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dc.contributor.authorWu, Xiangyu
dc.date.accessioned2022-10-31T16:21:09Z
dc.date.issued2022-08
dc.identifier.otherWu_cornellgrad_0058F_13253
dc.identifier.otherhttp://dissertations.umi.com/cornellgrad:13253
dc.identifier.urihttps://hdl.handle.net/1813/112091
dc.description370 pages
dc.description.abstractRadical chemistry has emerged as a cornerstone in modern organic synthesis, providing chemists with numerous new tools to rapidly expand reactivity and chemical space in academic and industrial research. However, the high reactivity of organic radicals is a double-edged sword, as the selectivity of these fleeting intermediates can be difficult to control in the presence of multiple chemotypes. In addition, catalyst-controlled regio- and stereoselective reactions involving free radical intermediates remain limited, and the discovery of such processes is still highly desirable. From the perspective of creating new molecules, carbon-carbon bond forming reactions are among the most important transformations in organic chemistry. In this regard, the development of catalytic strategies that enable new C–C bond forming transformations with precise control over chemo-, regio-, and stereoselectivity could substantially impact organic synthesis.In this dissertation, we begin with an overview of historical development of radical organic chemistry (chapter 1). In the same chapter, we present a brief introduction to radical relay catalysis and showcase recent advance of this strategy in organic synthesis. More relevant to the major strategy used in this dissertation, historical achievements and recent innovation of TiIII/IV redox catalysis are discussed in detail in this chapter with an emphasis on the general mechanistic principle. In chapter 2, we present the development of a TiIII-catalyzed radical addition of 2° and 3° alkyl chlorides to electron-deficient alkenes. Mechanistic data are consistent with inner-sphere activation of the C–Cl bond featuring TiIII -mediated Cl atom abstraction. Evidence suggests that the active TiIII catalyst is generated from the TiIV precursor in a Lewis-acid-assisted electron transfer process. In chapter 3, we report a systematic mechanistic study on Ti-catalyzed enantioselective [3+2] cycloaddition of cyclopropyl ketone and alkenes in collaboration with Sigman group. In this reaction, through a suite of computational and experimental mechanistic studies, catalyst distortion was elucidated to dictate stereochemical outcomes. The mechanistic insights aided in our search for an improved catalyst, which substantially expanded the reaction scope and provided a collection of synthetically interesting products in high diastereo- and enantioselectivity. A catalyst–substrate matrix based on the new catalysts allowed for the development of an MLR statistical model that could predict the performance of each catalyst with a novel substrate. The predictive power of this model was demonstrated through accurate prediction of enantioselectivity outcomes for various substrates in reactions with the improved catalyst. Work presented in this chapter demonstrates the utility of mechanistic studies in guiding catalyst optimization toward a more broadly applicable transformation. In chapter 4, we show the development a reductive strategy for the generation of Co-H species from readily available acetic acid and demonstrate its application in the deuteration and hydroarylation of alkenes. The reaction development was guided by systematic spectroscopic and electroanalytical techniques, which provided both qualitative and quantitative information about the formation, identity, and reactivity of Co-H intermediates. At the end of each chapter, we summarize the development of these radical transformations and raise up questions. For each system, we try to not only point out the limitation of current reactions but also provide an outlook for the future direction.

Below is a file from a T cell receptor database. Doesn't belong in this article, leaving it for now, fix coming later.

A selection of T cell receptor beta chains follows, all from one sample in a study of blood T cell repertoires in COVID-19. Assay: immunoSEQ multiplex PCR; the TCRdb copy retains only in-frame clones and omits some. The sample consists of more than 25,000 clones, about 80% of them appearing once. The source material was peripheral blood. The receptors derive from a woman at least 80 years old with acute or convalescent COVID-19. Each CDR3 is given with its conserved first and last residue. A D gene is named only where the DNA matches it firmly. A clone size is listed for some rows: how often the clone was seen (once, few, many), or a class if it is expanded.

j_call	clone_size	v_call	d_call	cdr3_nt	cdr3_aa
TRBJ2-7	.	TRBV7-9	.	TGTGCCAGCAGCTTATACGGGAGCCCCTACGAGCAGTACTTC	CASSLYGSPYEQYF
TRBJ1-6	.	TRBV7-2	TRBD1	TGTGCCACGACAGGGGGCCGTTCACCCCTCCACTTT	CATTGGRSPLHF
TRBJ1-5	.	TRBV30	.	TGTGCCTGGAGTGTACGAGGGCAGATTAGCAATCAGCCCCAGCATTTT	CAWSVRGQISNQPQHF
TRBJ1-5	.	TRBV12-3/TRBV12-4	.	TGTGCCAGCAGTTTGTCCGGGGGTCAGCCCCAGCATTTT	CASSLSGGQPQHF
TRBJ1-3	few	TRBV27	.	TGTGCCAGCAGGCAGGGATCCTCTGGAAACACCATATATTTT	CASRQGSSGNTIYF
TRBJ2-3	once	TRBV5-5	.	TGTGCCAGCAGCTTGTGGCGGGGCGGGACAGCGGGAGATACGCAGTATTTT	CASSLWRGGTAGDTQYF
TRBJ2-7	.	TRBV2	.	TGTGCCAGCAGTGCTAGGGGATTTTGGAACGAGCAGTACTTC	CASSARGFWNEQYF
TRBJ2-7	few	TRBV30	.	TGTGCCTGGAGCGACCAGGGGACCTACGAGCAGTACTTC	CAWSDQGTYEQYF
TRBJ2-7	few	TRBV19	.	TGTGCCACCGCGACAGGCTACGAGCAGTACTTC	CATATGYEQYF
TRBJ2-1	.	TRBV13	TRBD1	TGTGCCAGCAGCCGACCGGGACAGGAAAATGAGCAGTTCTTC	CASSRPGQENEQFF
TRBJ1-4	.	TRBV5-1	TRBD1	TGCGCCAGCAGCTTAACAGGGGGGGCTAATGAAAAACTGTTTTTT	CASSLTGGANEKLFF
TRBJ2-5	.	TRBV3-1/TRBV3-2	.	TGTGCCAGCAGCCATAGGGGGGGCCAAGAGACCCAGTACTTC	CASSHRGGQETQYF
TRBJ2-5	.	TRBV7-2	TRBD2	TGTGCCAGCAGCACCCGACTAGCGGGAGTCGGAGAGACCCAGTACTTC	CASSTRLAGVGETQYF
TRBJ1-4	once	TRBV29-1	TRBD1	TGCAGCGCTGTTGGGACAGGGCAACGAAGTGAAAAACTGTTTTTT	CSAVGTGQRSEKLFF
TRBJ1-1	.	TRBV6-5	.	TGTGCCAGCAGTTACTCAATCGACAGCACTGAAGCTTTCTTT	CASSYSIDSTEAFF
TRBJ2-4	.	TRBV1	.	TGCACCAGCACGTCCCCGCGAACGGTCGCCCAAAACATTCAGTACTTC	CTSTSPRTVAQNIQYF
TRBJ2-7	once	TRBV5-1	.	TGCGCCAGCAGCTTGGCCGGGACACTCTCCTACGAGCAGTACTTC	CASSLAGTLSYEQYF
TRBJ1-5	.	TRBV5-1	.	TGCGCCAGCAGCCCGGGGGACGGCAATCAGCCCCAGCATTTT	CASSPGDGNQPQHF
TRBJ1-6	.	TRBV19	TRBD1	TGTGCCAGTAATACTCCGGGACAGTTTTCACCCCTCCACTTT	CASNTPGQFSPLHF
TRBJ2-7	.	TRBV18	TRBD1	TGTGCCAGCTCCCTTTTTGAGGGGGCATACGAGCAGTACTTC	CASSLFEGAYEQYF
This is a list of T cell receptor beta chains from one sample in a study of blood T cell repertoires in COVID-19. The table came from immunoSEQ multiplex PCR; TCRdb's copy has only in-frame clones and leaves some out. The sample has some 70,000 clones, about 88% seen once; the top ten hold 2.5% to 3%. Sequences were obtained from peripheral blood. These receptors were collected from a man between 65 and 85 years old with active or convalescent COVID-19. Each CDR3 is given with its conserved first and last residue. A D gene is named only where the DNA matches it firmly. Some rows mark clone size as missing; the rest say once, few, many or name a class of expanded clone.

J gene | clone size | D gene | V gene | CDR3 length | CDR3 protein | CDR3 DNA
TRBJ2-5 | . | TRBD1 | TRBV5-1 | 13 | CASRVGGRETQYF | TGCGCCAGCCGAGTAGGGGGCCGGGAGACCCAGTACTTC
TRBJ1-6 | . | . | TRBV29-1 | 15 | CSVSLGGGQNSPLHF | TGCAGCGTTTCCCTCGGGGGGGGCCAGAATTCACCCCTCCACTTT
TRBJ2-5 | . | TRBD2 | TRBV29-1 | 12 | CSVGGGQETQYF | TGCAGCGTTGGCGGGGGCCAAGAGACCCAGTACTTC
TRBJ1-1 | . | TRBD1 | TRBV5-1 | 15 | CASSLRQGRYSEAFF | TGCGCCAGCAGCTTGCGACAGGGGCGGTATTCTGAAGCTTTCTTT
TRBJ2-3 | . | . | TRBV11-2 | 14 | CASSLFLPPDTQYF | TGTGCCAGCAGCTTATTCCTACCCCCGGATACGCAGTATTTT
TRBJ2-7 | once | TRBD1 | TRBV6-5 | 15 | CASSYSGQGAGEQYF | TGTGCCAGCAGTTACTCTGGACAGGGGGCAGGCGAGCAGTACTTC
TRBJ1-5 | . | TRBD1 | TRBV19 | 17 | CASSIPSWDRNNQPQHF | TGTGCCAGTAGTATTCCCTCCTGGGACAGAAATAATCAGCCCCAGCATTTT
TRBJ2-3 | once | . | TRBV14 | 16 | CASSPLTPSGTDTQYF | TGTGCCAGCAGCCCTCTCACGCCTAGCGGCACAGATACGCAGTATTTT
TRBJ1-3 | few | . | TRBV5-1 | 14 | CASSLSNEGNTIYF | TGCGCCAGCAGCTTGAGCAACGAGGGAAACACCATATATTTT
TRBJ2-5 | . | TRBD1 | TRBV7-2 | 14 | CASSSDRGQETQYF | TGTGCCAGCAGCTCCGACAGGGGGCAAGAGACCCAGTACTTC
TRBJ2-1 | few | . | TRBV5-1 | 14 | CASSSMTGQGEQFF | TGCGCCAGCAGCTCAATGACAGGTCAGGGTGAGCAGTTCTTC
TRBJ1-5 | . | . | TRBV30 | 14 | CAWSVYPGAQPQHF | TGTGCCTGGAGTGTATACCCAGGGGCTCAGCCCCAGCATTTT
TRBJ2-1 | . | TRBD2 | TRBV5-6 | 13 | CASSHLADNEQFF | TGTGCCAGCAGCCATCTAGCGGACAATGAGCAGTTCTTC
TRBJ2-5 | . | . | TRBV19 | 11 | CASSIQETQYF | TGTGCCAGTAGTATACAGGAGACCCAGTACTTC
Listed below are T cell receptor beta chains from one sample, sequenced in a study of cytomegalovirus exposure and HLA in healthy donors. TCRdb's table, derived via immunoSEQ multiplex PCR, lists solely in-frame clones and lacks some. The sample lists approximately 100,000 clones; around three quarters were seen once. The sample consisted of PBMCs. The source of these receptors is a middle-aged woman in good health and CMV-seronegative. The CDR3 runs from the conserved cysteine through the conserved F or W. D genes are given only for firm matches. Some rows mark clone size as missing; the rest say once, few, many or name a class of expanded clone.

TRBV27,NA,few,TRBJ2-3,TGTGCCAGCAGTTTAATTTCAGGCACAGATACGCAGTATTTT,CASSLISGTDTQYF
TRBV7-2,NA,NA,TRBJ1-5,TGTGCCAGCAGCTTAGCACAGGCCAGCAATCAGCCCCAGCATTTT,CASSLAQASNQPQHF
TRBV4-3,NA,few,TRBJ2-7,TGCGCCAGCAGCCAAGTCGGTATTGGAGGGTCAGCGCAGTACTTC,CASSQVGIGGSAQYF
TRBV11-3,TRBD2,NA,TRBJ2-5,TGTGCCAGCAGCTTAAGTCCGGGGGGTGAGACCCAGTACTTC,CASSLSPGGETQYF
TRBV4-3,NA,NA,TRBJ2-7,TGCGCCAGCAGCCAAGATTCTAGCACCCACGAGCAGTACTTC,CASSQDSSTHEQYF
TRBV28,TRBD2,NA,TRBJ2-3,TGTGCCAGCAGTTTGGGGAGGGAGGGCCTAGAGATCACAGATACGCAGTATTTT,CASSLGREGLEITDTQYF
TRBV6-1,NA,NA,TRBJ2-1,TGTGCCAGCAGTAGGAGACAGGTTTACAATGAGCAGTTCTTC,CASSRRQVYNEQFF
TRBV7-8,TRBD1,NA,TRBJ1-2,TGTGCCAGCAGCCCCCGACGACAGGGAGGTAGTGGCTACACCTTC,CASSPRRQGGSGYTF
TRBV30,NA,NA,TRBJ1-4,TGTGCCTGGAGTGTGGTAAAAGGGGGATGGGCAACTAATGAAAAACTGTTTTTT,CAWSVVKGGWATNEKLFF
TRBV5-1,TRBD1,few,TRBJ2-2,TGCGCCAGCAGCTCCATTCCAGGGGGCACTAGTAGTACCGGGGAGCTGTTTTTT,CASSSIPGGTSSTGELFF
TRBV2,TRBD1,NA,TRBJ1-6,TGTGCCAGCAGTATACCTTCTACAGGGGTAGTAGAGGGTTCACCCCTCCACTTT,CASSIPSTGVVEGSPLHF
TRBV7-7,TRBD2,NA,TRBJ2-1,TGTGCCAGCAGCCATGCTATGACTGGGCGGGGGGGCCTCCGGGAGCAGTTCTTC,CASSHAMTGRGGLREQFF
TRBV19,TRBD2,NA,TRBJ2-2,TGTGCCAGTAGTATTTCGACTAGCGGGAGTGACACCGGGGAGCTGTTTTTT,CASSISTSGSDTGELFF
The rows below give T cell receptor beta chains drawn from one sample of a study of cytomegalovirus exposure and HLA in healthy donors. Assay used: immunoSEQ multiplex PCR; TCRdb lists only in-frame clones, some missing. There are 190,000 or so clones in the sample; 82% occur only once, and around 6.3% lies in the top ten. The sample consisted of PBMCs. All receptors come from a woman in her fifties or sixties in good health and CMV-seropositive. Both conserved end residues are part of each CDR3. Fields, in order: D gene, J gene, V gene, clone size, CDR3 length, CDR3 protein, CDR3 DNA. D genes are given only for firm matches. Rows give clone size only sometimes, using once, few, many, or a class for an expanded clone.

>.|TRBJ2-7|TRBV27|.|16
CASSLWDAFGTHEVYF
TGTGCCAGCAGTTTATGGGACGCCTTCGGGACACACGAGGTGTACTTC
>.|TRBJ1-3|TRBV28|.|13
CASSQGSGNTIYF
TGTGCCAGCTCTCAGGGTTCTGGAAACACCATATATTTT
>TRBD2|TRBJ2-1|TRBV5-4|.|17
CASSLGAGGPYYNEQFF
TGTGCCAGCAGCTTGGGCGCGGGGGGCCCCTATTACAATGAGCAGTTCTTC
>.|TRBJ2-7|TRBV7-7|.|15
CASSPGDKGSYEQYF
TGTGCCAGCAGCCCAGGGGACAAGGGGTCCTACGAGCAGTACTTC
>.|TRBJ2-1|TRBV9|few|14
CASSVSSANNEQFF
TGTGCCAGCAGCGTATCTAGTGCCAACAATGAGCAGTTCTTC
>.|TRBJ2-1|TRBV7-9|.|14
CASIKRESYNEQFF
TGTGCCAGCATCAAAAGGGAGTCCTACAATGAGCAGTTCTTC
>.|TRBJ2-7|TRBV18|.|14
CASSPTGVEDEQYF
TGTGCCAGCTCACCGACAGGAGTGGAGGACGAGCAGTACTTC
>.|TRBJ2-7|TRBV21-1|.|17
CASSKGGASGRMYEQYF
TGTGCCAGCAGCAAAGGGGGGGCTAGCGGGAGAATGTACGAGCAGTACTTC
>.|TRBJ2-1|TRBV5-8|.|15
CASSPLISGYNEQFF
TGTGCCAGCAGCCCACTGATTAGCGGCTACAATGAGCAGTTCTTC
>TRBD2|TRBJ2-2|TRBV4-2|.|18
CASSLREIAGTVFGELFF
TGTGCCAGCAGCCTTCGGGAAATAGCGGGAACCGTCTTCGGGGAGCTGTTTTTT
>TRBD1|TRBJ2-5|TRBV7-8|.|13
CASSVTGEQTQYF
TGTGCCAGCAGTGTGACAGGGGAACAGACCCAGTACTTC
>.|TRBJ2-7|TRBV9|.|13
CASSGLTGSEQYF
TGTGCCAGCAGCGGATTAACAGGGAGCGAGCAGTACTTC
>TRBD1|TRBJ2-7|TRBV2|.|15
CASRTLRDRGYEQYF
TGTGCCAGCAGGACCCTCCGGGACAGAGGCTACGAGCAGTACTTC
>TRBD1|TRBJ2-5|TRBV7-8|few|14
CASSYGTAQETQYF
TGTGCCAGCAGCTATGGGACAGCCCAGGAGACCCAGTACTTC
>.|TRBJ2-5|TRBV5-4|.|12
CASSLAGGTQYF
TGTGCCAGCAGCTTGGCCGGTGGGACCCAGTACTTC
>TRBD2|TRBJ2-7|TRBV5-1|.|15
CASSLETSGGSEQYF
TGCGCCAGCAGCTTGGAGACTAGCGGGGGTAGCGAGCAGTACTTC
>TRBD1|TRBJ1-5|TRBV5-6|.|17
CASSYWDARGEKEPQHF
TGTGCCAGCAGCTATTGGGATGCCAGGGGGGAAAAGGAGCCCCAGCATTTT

dc.language.isoen
dc.titleNew Radical Approaches to C–C Bond Formation in Small Molecules
dc.typedissertation or thesis
dc.description.embargo2024-09-06
thesis.degree.disciplineChemistry and Chemical Biology
thesis.degree.grantorCornell University
thesis.degree.levelDoctor of Philosophy
thesis.degree.namePh. D., Chemistry and Chemical Biology
dc.contributor.chairLin, Song
dc.contributor.committeeMemberWolczanski, Peter Thomas
dc.contributor.committeeMemberLambert, Tristan H.
dcterms.licensehttps://hdl.handle.net/1813/59810.2
dc.identifier.doihttp://doi.org/10.7298/k9a9-9790


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